• Figure US20130341573A1-20131226-C00018
  • wherein Rh1-Rh4 are each independently selected from selected from H, F, CH3, CF3, CN, NO2, phenyl, CHO, and COCH3. In some embodiments, the chromophore is represented by Structure (IV) and at least one of Rh2 and Rh3 is F.
  • In an embodiment, the chromophore is selected from one or more of the following structures.
  • Figure US20130341573A1-20131226-C00019
  • wherein R is a group selected from the group consisting of a hydrogen atom, a linear alkyl group with up to 10 carbons, a branched alkyl group with up to 10 carbons, and an aromatic group with up to 10 carbons.
  • Furthermore, as other mixable chromophores, a component that possesses non-linear optical properties through the polymer matrix, as is described in U.S. Pat. No. 5,064,264 to IBM, which is incorporated herein by reference, can be used. Suitable materials are known in the art and are well described in the literature, such as in D. S. Chemla & J. Zyss, “Nonlinear Optical Properties of Organic Molecules and Crystals” (Academic Press, 1987). Also, as described in U.S. Pat. No. 6,090,332 to Seth R. Marder et. al., fused ring bridge, ring locked chromophores that form thermally stable photorefractive compositions can be used. For typical, non-limiting examples of chromophore additives, the following chemical structure compounds can be used:
  • Figure US20130341573A1-20131226-C00020
    Figure US20130341573A1-20131226-C00021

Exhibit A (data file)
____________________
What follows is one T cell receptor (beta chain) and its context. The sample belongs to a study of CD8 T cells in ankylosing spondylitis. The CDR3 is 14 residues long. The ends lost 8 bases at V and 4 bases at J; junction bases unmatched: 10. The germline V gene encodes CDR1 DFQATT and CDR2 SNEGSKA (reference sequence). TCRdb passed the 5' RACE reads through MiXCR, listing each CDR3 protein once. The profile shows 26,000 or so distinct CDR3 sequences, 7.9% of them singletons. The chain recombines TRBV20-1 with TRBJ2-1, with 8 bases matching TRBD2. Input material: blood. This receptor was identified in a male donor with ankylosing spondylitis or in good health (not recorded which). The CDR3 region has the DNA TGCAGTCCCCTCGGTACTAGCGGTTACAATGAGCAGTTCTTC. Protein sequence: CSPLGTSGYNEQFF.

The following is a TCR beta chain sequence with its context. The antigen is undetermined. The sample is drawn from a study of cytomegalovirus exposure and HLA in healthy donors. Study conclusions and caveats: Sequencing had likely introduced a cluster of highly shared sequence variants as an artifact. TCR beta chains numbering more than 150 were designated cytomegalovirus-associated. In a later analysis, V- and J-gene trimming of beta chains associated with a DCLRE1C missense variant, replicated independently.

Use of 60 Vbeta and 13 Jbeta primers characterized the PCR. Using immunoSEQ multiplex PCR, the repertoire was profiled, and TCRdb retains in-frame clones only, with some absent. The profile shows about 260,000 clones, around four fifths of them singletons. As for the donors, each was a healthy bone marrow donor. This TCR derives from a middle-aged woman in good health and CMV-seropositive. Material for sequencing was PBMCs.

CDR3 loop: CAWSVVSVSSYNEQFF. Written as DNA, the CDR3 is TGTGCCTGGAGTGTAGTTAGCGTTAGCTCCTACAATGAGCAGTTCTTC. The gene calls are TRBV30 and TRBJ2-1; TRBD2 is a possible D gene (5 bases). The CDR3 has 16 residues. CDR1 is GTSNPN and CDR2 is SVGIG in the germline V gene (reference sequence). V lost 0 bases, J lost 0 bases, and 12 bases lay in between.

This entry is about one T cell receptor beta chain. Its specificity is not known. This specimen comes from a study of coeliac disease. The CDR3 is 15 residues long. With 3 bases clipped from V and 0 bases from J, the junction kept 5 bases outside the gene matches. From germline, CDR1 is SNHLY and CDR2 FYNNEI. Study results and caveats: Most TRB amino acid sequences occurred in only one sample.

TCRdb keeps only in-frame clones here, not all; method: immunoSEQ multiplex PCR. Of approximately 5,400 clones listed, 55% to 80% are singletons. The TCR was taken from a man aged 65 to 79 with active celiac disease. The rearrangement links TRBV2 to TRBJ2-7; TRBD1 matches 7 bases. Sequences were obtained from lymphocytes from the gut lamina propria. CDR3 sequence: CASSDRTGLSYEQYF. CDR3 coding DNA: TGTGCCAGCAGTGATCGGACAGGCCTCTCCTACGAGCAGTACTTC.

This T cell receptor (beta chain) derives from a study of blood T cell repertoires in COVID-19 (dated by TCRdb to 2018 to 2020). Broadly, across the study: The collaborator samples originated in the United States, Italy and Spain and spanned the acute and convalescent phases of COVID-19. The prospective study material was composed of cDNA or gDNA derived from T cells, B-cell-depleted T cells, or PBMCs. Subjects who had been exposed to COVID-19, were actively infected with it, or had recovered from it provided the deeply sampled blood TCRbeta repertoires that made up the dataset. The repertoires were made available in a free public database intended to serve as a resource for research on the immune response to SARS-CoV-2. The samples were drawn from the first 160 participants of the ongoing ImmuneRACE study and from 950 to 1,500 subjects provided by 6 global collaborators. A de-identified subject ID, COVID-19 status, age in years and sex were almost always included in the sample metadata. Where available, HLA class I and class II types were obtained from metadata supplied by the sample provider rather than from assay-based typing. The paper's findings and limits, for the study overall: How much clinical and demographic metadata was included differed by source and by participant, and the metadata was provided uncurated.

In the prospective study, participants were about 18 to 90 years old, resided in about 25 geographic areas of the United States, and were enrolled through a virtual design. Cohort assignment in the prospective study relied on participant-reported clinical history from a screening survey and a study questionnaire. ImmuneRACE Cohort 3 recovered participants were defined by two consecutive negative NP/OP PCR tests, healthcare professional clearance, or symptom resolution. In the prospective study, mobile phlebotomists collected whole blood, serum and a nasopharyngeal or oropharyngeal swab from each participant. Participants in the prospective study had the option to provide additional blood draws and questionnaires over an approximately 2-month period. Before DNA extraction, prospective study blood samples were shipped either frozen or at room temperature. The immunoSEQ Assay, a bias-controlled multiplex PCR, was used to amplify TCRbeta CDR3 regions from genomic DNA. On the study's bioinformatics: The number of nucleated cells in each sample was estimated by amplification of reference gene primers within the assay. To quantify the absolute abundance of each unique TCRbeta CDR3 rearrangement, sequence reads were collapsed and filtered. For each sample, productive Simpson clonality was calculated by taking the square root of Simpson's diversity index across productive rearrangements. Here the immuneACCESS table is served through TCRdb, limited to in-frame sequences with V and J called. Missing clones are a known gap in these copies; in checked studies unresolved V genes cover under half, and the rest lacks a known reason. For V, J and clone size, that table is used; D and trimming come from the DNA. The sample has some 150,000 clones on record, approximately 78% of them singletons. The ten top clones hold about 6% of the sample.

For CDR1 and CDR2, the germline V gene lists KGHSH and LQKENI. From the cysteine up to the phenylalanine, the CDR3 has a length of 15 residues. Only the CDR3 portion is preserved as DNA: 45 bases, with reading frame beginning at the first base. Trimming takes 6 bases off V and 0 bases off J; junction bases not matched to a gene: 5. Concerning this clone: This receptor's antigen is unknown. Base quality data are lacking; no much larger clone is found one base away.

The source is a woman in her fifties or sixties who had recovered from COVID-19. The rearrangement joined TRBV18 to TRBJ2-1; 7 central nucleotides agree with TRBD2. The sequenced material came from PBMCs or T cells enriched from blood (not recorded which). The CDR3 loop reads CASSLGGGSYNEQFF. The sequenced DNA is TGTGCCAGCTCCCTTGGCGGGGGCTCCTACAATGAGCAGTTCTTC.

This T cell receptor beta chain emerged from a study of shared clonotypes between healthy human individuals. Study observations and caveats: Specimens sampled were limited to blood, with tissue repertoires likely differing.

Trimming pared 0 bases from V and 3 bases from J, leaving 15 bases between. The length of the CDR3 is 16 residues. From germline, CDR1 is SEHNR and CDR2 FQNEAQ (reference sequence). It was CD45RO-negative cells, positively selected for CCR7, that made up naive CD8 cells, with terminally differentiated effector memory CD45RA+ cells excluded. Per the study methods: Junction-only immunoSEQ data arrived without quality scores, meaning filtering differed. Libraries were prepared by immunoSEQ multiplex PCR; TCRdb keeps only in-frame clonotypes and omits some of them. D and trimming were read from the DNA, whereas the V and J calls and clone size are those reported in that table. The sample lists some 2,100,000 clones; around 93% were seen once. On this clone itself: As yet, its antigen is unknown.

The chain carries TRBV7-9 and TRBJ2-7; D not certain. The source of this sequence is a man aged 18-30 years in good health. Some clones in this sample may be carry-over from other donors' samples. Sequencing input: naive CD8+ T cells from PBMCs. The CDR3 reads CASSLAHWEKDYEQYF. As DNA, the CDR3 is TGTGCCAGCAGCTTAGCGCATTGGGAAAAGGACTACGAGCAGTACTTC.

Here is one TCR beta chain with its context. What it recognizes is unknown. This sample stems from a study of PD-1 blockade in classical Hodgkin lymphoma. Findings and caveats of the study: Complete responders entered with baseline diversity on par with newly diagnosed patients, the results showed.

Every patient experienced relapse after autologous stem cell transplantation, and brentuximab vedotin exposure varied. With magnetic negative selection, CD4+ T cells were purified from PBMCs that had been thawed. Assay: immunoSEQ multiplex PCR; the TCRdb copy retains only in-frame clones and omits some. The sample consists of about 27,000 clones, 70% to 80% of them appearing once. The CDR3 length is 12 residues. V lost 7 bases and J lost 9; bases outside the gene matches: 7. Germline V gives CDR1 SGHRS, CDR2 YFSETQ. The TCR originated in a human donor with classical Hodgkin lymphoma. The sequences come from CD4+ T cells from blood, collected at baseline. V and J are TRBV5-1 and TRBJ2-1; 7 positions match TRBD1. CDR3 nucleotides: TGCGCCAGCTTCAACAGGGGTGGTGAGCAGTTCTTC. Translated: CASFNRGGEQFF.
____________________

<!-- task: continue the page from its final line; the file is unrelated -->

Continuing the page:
• In some embodiments, the chromophore can also be attached to the polymer. For example, the chromophore can be represented by the Structure (0):
  • Figure US20130341573A1-20131226-C00022
  • where Q represents an attachment to the polymer that comprises an alkylene or heteroalkylene group having at least one of heteroatom selected from S and O, and preferably Q is an alkylene group represented by (CH2)p (p=2˜6); R1 represents hydrogen, linear or branched C1-C10 alkyl, and C6-C10 aryl, and preferably R1 is an alkyl group selected from methyl, ethyl, propyl, butyl, pentyl and hexyl group; G represents π-conjugated group; and Eacpt represents electron acceptor group. Preferably Q is selected from the group consisting of ethylene, propylene, butylene, pentylene, hexylene, and heptylene.
  • In this context, the term “a π-conjugated group” refers to a molecular fragment that connects two or more chemical groups by π-conjugated bond. A π-conjugated bond contains covalent bonds between atoms that have σ bonds and π bonds formed between two atoms by overlap of their atomic orbits (s+p hybrid atomic orbits for σ bonds; p atomic orbits for π bonds).
  • The term “electron acceptor” refers to a group of atoms with a high electron affinity that can be bonded to a π-conjugated bridge. Exemplary acceptors, in order of increasing strength, are: C(O)NR2<C(O)NHR<C(O)NH2<C(O)OR<C(O)OH<C(O)R<C(O)H<CN<S(O)2R<NO2, wherein R and R2 are each independently selected from the group consisting of hydrogen, linear or branched C1-C10 alkyl, and C6-C10 aryl group.
  • Exemplary electron acceptor groups are described in U.S. Pat. No. 6,267,913, which is hereby incorporated by reference in its entirety. At least a portion of these electron acceptor groups are shown in the structures below. The symbol “‡” in the chemical structures below specifies an atom of attachment to another chemical group and indicates that the structure is missing a hydrogen that would normally be implied by the structure in the absence of the “‡”.
  • Figure US20130341573A1-20131226-C00023
    Figure US20130341573A1-20131226-C00024
  • wherein R in the above moieties represents hydrogen, linear or branched C1-C10 alkyl, or C6-C10 aryl group.
  • Preferred chromophore groups are aniline-type groups or dehydronaphthyl amine groups.
  • In some embodiments, the chromophore is represented by Structure (0) and G is a π-conjugated group represented by Structure (I) or (II):
  • Figure US20130341573A1-20131226-C00025